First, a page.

Maunakea master plan update features more information than interaction

  • SIMONS

  • Greg Chun

  • FILE - This Aug. 31, 2015, file photo shows telescopes on the summit of Mauna. (AP Photo/Caleb Jones, File)

A tightly moderated forum about the University of Hawaii’s updated Maunakea Master Plan was informative Wednesday, but left participants little opportunity to interact.

An updated version of the master plan was unveiled for public comment in September, and summarizes how UH intends to use the Maunakea summit lands leased from the state over the next two decades. The new draft takes into account new management structures that were not in place when the current master plan was approved in 2000.

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At a “virtual public forum” Wednesday, a trio of panelists — Greg Chun, UH-Hilo Center for Maunakea Stewardship executive director; Jim Hayes, president of Planning Solutions Inc., the firm that developed the new plan; and Doug Simons, director of UH’s Institute for Astronomy — answered a curated list of questions about the new plan submitted via email in advance of the meeting.

Chun opened the forum by reiterating the university’s intention to take into account local and Native Hawaiian voices in shaping the new draft — titled “E O I Ka Leo (Listen to the Voice)” — and acknowledged that UH has been accused of mismanagement of the summit lands.

“This plan needed to be presented in such a way that reflects the humility that we have and an understanding that our access there is a privilege,” Chun said.

Chun said the current plan always had a shelf life of 20 years, and was always intended to be replaced. But, he noted, an updated plan is necessary for the university to renew its master lease of the land when the current one expires in 2033.

But although Wednesday’s discussion was called a “public forum,” public input was tightly controlled. Moderator Marisa Yamane selected questions and presented them mostly anonymously, while comments on YouTube, where the event was livestreamed, were disabled.

One question — one of several that Yamane attributed to Native Hawaiian activist group KAHEA — directly addressed the issue, asking why UH chose a format that doesn’t allow participants to “hear from each other.” Chun said the “age of COVID” has made virtual forums necessary, and that UH is using similar formats for other meetings.

“It’s also a way for us to make sure we stay on the topic of the new Master Plan,” Chun said.

Chun added that UH did not intend to avoid answering certain critical questions, and some questions were critical.

One expressed frustration that the removal of astronomy facilities from the summit has taken so long — Hayes responded by explaining that the decommissioning process requires several extensive assessments for each observatory, most of which take months to complete and even longer to be approved.

And some questions addressed the Thirty Meter Telescope, a planned construction on Maunakea has been a point of contention among Native Hawaiian communities for years.

Chun and Simons said that the new master plan does not significantly affect TMT’s construction, as it was designed to adapt to scenarios where the TMT project does or does not move forward. However, Chun added that should TMT not be funded, the TMT site remains open to possible future development.

Simons said all summit observatories, including TMT, will be required to shift to zero-waste policies under the new plan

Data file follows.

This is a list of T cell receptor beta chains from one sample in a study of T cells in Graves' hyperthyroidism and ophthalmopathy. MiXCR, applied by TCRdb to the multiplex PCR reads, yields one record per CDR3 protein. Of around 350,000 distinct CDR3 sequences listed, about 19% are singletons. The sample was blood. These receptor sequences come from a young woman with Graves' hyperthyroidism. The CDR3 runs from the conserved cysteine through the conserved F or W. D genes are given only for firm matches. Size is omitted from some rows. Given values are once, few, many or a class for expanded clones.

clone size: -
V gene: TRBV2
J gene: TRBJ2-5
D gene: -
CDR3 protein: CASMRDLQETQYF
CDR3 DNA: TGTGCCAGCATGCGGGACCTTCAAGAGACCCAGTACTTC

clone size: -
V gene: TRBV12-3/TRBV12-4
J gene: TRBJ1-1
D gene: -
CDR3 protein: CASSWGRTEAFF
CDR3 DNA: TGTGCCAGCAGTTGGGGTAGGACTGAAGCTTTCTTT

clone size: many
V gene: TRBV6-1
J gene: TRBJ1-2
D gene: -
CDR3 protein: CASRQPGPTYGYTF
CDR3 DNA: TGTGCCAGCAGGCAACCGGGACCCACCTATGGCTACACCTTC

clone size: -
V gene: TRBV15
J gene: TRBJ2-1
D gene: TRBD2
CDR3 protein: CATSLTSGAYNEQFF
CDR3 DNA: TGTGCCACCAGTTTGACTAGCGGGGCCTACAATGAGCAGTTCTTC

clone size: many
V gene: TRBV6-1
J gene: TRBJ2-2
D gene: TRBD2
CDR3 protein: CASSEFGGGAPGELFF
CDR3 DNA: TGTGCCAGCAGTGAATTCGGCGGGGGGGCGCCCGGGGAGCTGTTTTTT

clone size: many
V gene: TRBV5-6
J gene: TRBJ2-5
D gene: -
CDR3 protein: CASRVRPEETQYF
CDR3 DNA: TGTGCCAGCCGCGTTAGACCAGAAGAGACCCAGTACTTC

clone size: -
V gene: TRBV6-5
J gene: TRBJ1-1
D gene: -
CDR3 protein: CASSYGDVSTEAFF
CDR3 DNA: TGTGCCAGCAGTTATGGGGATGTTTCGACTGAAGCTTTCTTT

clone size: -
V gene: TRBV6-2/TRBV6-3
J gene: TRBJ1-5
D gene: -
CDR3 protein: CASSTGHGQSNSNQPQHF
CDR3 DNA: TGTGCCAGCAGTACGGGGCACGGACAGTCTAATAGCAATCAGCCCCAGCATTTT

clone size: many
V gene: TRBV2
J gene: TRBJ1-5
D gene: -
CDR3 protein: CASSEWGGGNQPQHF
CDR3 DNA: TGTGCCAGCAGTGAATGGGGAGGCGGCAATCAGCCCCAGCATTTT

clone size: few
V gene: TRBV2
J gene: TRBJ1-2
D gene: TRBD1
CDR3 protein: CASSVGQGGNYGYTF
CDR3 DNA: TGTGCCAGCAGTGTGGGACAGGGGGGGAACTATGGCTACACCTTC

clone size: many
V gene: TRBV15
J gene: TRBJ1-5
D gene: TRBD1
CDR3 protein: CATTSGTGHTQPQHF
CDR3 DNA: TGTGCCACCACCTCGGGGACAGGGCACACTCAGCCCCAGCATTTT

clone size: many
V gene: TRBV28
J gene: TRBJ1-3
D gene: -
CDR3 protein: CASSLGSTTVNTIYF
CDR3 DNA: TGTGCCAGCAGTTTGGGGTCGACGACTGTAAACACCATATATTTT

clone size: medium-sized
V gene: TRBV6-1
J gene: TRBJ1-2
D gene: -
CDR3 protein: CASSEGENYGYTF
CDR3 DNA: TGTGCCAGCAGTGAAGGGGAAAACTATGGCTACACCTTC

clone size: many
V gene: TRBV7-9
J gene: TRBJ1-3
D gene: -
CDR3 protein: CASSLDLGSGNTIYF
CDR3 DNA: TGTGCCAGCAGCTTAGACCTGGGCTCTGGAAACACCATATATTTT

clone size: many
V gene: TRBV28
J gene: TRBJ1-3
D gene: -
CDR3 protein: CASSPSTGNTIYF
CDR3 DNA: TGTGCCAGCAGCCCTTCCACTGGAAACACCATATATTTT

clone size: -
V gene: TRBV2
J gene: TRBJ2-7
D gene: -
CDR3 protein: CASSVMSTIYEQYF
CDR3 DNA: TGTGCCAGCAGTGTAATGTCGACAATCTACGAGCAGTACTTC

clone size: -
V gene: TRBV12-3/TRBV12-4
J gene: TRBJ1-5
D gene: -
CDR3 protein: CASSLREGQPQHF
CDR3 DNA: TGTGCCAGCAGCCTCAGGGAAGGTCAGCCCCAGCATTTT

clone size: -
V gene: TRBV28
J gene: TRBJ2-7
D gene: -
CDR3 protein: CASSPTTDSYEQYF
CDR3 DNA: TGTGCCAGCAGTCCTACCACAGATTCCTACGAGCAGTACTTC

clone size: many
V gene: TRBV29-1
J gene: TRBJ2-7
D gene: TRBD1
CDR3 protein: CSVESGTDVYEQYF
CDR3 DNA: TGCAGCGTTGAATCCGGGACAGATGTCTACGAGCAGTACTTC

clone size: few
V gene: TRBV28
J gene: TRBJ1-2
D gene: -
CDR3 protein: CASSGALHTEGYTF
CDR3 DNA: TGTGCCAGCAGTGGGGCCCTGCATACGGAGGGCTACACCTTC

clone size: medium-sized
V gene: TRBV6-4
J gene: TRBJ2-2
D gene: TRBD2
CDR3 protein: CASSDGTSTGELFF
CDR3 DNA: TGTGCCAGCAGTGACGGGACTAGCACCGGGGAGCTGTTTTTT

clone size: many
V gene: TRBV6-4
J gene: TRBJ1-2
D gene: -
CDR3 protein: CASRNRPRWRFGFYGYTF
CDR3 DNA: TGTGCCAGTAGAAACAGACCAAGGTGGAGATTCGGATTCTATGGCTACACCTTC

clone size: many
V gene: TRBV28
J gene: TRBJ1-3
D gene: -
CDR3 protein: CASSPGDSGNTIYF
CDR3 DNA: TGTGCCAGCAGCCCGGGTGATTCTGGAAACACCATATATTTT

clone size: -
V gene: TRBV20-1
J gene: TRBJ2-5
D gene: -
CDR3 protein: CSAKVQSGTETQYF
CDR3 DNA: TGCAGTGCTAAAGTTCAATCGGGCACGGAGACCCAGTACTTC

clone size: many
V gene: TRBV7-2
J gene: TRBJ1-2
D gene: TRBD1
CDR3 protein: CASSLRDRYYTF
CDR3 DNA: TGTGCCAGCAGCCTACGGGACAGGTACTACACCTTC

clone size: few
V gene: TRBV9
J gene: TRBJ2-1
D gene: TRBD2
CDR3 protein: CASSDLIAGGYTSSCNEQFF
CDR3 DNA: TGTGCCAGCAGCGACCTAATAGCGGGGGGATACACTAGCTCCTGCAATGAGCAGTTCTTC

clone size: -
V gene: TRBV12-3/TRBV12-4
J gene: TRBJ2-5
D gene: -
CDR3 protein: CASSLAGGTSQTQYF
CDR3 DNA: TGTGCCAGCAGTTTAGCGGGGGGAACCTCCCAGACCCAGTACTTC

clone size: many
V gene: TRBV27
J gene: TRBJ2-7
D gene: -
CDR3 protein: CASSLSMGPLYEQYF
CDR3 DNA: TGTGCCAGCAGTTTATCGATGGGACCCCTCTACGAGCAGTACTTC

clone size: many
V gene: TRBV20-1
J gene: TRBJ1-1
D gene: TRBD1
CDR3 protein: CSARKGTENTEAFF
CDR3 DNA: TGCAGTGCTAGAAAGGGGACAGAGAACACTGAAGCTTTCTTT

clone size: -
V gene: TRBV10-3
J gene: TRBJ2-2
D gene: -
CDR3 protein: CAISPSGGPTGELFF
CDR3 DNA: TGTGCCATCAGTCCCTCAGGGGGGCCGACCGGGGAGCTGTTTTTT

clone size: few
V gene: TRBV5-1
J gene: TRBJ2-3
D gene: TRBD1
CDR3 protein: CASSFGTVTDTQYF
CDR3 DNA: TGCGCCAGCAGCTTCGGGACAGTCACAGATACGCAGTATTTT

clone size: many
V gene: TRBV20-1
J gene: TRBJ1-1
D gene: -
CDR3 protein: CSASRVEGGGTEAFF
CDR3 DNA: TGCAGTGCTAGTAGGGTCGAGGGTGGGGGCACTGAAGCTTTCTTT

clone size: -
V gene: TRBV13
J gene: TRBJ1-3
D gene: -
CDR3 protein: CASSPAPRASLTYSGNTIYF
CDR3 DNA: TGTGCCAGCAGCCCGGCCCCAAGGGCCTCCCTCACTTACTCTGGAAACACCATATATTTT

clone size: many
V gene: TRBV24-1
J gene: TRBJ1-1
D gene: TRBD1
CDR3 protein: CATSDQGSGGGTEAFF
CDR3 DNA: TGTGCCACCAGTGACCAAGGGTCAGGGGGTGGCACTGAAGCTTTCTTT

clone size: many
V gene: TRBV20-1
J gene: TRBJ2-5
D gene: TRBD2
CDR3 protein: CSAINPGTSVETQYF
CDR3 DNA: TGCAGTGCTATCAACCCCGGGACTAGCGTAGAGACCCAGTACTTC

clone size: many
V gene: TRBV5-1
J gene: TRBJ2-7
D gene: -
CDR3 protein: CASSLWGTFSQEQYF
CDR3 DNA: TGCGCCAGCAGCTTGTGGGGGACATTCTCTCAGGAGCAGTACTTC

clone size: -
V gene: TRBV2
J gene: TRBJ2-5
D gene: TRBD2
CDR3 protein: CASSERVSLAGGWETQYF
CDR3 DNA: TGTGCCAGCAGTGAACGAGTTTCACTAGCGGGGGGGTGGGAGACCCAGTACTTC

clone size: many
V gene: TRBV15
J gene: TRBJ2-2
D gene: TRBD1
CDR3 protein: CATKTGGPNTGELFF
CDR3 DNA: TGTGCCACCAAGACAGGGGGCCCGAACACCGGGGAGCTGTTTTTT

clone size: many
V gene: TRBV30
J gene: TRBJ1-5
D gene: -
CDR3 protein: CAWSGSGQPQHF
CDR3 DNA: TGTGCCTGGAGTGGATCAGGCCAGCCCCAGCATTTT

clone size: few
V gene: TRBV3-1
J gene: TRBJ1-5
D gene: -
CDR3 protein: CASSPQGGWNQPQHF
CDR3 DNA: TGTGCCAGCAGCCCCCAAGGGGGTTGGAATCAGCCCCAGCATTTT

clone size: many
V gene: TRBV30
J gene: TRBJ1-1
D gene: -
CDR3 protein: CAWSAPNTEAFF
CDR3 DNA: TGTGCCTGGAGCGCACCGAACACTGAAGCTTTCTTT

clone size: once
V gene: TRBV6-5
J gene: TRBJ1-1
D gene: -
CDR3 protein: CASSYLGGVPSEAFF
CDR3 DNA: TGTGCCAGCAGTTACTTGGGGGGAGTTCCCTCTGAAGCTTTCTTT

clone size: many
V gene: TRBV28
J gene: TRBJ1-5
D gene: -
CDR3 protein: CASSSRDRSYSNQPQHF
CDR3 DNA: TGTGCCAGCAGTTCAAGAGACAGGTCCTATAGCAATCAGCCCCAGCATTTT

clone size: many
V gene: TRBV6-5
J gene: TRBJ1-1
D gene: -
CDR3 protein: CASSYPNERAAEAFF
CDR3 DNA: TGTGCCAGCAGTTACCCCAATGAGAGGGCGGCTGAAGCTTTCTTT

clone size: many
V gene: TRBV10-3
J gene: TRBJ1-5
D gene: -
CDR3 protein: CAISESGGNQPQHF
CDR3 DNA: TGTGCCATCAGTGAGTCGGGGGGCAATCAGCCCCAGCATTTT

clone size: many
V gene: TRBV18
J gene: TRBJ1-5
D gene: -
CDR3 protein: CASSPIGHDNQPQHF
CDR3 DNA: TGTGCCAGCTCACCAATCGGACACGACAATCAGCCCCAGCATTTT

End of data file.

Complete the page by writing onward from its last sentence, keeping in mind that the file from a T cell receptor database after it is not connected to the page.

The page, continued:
Yamane recited a litany of critical comments submitted on the master plan — “Maunakea is not your land to manage,” read a typical one — to which Chun responded by saying “everybody is right.”

“Our responsibility is to find that common ground as best as we can,” Chun said. “I understand the comments and where they’re coming from. Our responsibility has to be to incorporate those but also the input of the broader community as well.”

But much of the forum was spent answering specific questions about what the plan does or does not do: for example, Simons said, the plan does not require observatory domes to blend in better with the landscape because the bright colors of the domes keeps the facilities’ interiors cool, while Chun clarified that the plan does not restrict or impact Native Hawaiian access rights to the summit.

The panelists also discussed possible future plans that could be implemented under the new plan. Chun said he is still considering a possible shuttle service to the summit, but he said any such program would require extensive traffic and environmental considerations.

Chun concluded the forum by urging the community to seek common ground about Maunakea.

“We as a community have gotten to the point where we’re allowing our differences to define us,” Chun said. “And as long as that is the case, it’s going to be very difficult for us to get past any conflict.

“There are some larger issues that the Native Hawaiian community deservedly needs to have addressed by the state and by the federal government, that’s for sure,” Chun continued. “But on a very practical, everyday level, if what we see in each other is how we differ on Maunakea or TMT or whatever, then in my opinion, that’s a sad day.”

Public comments on the master plan will be accepted until Oct. 26. Chun said there will be future opportunities for public comment on the plan as it progresses.

The Maunakea Management Board briefly discussed the Master Plan on Tuesday, but deferred the discussion until its November meeting, which will also allow for public testimony.

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People can read the plan and submit comments on it at maunakea.konveio.com.

Email Michael Brestovansky at mbrestovansky@hawaiitribune-herald.com.

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